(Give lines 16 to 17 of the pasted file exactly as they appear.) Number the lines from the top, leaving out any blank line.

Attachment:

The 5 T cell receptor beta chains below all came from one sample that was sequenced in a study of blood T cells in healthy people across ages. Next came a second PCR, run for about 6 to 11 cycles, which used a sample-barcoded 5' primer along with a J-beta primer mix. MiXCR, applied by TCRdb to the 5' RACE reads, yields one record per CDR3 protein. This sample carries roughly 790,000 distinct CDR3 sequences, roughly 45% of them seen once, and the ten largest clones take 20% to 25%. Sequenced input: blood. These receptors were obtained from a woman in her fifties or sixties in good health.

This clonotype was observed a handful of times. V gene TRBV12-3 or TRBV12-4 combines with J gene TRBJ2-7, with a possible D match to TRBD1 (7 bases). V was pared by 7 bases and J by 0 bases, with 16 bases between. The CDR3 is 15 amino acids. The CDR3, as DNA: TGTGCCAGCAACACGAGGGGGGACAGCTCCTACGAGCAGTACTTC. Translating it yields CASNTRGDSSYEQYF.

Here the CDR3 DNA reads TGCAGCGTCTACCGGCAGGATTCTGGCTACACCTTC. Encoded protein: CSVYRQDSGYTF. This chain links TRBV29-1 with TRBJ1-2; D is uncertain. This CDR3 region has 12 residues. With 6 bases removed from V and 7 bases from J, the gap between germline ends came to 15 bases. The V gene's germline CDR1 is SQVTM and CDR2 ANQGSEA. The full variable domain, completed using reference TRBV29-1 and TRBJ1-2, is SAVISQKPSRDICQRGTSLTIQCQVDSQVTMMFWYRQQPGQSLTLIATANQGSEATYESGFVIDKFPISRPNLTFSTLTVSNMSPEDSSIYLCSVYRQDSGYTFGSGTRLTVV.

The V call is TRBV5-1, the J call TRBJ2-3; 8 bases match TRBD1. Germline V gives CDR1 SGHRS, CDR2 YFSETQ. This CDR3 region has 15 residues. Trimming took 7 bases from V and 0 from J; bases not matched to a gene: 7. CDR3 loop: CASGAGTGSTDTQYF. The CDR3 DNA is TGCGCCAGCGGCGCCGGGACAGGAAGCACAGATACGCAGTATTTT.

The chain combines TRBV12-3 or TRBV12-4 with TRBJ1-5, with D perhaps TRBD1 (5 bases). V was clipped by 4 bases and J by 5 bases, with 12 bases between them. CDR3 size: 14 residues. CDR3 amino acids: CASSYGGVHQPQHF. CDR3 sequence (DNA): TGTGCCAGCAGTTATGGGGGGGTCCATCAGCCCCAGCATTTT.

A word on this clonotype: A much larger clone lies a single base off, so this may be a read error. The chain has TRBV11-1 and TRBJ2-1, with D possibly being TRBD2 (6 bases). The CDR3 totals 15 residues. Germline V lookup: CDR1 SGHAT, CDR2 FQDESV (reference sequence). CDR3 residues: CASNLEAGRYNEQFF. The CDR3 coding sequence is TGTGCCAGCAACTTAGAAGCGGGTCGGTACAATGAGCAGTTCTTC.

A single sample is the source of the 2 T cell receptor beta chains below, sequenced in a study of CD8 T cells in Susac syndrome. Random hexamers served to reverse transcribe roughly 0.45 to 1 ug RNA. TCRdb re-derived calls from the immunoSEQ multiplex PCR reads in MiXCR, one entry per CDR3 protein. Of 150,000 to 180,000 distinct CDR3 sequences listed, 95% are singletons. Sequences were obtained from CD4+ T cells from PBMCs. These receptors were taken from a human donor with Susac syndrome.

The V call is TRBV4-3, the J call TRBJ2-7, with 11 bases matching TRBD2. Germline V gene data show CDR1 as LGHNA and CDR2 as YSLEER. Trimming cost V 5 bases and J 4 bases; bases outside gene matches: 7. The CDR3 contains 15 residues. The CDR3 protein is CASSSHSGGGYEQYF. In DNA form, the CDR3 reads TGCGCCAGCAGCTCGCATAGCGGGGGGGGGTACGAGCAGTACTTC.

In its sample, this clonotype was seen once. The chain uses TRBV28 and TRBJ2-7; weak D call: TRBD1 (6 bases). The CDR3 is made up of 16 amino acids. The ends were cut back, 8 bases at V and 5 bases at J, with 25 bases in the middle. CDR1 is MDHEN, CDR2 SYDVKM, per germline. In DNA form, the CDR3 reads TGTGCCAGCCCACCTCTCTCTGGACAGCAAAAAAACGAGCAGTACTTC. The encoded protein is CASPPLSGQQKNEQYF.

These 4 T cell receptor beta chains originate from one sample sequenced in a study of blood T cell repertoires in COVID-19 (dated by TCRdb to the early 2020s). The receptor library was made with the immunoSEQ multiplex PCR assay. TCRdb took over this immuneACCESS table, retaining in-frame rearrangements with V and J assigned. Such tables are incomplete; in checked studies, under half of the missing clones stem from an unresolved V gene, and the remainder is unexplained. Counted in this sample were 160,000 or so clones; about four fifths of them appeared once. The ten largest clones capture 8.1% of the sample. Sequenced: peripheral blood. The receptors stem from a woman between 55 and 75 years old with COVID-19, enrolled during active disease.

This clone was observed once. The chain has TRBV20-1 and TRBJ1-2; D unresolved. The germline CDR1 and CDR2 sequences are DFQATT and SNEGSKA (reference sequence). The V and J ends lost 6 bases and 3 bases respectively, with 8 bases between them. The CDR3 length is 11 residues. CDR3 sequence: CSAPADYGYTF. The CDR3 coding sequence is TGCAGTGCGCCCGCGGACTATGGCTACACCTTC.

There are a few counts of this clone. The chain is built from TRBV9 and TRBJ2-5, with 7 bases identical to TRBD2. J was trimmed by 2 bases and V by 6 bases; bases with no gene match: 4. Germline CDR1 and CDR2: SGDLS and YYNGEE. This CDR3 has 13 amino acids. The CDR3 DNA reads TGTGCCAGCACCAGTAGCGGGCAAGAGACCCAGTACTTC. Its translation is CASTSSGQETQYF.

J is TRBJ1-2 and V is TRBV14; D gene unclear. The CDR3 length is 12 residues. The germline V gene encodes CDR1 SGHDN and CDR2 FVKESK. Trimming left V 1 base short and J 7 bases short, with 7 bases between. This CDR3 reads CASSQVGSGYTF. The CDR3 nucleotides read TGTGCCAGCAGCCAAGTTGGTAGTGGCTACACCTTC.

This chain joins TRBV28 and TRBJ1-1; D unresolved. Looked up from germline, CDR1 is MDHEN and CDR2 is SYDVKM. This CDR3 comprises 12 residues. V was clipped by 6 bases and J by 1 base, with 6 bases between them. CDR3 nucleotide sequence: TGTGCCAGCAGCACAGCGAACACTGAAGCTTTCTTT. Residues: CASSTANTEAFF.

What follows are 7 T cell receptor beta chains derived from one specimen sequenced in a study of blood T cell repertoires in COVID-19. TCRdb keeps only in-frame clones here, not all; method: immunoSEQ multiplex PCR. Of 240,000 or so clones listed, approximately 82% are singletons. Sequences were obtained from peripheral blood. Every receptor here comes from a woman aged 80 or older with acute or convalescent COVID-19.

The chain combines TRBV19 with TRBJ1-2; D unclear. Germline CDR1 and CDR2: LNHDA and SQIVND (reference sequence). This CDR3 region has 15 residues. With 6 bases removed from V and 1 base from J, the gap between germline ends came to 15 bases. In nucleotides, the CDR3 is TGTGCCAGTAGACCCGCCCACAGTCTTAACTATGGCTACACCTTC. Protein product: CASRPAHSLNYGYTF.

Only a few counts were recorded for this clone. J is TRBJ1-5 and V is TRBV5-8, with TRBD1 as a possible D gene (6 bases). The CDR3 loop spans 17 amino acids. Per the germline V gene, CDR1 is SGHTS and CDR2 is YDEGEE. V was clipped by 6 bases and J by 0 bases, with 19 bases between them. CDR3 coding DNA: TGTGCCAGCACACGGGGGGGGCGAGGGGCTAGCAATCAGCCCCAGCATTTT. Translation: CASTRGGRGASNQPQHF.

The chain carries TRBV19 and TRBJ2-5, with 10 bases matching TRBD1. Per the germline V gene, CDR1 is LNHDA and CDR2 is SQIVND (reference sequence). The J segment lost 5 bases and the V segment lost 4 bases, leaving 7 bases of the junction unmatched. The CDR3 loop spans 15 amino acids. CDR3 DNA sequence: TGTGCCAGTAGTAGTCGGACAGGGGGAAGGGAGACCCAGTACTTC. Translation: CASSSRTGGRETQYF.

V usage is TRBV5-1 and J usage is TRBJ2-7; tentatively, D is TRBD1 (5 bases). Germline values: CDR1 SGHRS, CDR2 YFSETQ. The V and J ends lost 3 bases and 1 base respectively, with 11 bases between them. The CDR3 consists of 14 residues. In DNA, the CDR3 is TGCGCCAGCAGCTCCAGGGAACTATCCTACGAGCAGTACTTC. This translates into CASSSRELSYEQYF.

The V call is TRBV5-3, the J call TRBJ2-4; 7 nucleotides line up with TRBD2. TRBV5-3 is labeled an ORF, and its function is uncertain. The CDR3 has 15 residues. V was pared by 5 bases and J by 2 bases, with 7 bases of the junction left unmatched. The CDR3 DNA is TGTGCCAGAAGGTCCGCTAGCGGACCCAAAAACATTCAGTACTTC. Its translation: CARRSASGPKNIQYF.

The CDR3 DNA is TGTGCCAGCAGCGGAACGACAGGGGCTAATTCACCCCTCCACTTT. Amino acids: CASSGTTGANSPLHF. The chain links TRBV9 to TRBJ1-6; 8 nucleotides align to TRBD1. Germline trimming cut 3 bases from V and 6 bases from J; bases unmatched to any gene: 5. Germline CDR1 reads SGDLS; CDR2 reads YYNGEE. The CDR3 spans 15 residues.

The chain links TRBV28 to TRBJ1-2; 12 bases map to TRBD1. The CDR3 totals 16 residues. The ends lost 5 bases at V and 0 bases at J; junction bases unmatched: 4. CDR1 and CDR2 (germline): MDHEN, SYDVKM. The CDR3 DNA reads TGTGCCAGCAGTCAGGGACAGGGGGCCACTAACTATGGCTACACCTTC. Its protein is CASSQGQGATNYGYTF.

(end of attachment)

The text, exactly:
The chain combines TRBV19 with TRBJ1-2; D unclear. Germline CDR1 and CDR2: LNHDA and SQIVND (reference sequence). This CDR3 region has 15 residues. With 6 bases removed from V and 1 base from J, the gap between germline ends came to 15 bases. In nucleotides, the CDR3 is TGTGCCAGTAGACCCGCCCACAGTCTTAACTATGGCTACACCTTC. Protein product: CASRPAHSLNYGYTF.

Only a few counts were recorded for this clone. J is TRBJ1-5 and V is TRBV5-8, with TRBD1 as a possible D gene (6 bases). The CDR3 loop spans 17 amino acids. Per the germline V gene, CDR1 is SGHTS and CDR2 is YDEGEE. V was clipped by 6 bases and J by 0 bases, with 19 bases between them. CDR3 coding DNA: TGTGCCAGCACACGGGGGGGGCGAGGGGCTAGCAATCAGCCCCAGCATTTT. Translation: CASTRGGRGASNQPQHF.